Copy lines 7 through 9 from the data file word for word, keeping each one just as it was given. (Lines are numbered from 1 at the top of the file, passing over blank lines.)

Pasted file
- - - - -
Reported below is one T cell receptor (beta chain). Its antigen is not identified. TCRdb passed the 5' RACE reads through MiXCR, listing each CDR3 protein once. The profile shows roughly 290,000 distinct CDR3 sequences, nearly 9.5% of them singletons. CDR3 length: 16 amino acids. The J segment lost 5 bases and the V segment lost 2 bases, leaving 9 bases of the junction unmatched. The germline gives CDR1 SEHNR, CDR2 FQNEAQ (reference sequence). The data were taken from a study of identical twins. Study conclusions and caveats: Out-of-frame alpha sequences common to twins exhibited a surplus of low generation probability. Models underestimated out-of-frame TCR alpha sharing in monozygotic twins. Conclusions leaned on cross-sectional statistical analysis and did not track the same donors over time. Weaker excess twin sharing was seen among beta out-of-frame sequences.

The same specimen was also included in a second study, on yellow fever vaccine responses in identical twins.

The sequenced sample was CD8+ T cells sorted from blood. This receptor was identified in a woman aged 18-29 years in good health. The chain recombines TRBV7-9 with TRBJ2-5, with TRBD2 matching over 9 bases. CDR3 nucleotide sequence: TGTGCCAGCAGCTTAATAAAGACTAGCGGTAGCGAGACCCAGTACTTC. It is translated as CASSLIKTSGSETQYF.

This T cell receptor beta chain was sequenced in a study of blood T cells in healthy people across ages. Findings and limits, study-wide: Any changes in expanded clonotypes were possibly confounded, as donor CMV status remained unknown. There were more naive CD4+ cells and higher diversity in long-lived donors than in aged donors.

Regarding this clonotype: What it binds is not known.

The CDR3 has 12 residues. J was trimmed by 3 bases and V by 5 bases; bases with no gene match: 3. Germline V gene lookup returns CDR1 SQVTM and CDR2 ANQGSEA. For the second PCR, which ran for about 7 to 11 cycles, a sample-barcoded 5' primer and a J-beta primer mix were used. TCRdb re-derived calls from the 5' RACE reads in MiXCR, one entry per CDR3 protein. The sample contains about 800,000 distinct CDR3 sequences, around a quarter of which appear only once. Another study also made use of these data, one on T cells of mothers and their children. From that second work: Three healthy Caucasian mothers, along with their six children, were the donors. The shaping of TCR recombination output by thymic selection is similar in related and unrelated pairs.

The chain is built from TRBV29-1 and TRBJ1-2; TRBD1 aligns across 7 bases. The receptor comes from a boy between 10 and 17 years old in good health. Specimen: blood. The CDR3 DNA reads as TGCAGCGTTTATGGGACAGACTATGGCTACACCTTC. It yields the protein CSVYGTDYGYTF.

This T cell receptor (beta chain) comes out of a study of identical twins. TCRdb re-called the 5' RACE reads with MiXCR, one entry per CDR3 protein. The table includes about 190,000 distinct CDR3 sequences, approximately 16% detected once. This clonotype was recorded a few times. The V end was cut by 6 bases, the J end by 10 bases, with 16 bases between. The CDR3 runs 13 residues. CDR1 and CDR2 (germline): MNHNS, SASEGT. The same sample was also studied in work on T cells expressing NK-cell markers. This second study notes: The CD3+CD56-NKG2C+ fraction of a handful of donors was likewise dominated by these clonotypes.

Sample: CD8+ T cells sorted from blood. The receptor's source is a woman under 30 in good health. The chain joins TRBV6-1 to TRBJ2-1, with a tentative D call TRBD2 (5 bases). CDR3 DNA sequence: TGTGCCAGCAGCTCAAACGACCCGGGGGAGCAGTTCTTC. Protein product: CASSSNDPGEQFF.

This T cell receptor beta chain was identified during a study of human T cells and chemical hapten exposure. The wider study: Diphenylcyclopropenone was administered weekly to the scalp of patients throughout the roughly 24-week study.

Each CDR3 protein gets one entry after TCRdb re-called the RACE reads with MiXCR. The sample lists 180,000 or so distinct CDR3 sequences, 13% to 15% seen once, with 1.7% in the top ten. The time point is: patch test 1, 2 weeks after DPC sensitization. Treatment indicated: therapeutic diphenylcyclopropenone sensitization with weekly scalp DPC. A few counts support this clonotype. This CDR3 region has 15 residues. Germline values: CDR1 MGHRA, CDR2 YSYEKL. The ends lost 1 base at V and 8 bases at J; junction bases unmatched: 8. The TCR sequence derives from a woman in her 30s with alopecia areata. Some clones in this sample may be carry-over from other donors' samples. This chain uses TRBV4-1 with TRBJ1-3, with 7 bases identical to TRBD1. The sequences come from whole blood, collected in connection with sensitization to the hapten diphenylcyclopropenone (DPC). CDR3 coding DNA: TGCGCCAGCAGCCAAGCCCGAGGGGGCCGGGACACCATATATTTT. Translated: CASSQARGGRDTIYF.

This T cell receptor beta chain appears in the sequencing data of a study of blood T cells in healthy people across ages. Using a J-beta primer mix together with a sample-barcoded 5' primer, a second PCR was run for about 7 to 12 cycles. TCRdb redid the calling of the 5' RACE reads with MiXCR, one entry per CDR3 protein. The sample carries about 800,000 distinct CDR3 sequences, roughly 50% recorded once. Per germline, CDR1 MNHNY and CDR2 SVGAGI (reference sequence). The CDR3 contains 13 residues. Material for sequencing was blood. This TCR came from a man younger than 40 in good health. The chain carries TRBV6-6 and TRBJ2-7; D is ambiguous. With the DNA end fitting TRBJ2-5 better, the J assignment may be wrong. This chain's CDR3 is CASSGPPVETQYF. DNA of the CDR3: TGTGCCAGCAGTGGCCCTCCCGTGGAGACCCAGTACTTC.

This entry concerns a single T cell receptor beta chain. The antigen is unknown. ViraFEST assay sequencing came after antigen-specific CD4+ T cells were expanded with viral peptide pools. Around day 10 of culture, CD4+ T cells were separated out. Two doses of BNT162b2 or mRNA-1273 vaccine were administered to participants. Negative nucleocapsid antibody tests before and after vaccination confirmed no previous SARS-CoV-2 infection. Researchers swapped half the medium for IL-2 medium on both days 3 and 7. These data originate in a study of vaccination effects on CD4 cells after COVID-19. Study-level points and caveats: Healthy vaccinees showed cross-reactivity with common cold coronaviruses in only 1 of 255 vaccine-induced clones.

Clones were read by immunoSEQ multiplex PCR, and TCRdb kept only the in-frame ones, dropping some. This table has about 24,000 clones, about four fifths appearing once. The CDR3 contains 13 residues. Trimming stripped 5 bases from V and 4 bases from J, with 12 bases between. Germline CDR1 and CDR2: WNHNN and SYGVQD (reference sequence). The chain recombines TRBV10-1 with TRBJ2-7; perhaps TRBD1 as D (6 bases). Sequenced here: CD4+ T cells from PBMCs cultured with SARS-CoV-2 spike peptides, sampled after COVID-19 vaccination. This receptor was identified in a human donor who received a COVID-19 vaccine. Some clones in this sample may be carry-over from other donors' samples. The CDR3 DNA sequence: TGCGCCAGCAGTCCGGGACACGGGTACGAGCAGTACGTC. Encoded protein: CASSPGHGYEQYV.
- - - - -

The chain is built from TRBV29-1 and TRBJ1-2; TRBD1 aligns across 7 bases. The receptor comes from a boy between 10 and 17 years old in good health. Specimen: blood. The CDR3 DNA reads as TGCAGCGTTTATGGGACAGACTATGGCTACACCTTC. It yields the protein CSVYGTDYGYTF.

This T cell receptor (beta chain) comes out of a study of identical twins. TCRdb re-called the 5' RACE reads with MiXCR, one entry per CDR3 protein. The table includes about 190,000 distinct CDR3 sequences, approximately 16% detected once. This clonotype was recorded a few times. The V end was cut by 6 bases, the J end by 10 bases, with 16 bases between. The CDR3 runs 13 residues. CDR1 and CDR2 (germline): MNHNS, SASEGT. The same sample was also studied in work on T cells expressing NK-cell markers. This second study notes: The CD3+CD56-NKG2C+ fraction of a handful of donors was likewise dominated by these clonotypes.

Sample: CD8+ T cells sorted from blood. The receptor's source is a woman under 30 in good health. The chain joins TRBV6-1 to TRBJ2-1, with a tentative D call TRBD2 (5 bases). CDR3 DNA sequence: TGTGCCAGCAGCTCAAACGACCCGGGGGAGCAGTTCTTC. Protein product: CASSSNDPGEQFF.